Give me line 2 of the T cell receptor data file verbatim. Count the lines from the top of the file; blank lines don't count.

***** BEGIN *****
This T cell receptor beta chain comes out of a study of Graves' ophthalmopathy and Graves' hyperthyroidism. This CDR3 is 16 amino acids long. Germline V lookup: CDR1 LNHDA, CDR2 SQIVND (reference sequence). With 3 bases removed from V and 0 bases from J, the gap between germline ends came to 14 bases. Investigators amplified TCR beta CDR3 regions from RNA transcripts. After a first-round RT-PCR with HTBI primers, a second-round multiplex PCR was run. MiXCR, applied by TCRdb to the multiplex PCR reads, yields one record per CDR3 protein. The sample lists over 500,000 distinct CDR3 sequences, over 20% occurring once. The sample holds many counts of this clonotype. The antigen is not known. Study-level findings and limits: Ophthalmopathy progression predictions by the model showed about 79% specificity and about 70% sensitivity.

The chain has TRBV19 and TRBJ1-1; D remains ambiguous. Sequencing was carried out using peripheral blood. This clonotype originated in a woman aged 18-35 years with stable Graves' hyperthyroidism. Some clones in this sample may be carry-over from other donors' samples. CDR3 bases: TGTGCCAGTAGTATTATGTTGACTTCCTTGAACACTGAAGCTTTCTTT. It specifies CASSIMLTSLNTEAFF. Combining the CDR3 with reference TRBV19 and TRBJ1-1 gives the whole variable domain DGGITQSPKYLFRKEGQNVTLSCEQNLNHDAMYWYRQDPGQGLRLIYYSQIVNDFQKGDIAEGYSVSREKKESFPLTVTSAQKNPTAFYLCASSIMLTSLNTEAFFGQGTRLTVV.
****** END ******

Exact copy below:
The chain has TRBV19 and TRBJ1-1; D remains ambiguous. Sequencing was carried out using peripheral blood. This clonotype originated in a woman aged 18-35 years with stable Graves' hyperthyroidism. Some clones in this sample may be carry-over from other donors' samples. CDR3 bases: TGTGCCAGTAGTATTATGTTGACTTCCTTGAACACTGAAGCTTTCTTT. It specifies CASSIMLTSLNTEAFF. Combining the CDR3 with reference TRBV19 and TRBJ1-1 gives the whole variable domain DGGITQSPKYLFRKEGQNVTLSCEQNLNHDAMYWYRQDPGQGLRLIYYSQIVNDFQKGDIAEGYSVSREKKESFPLTVTSAQKNPTAFYLCASSIMLTSLNTEAFFGQGTRLTVV.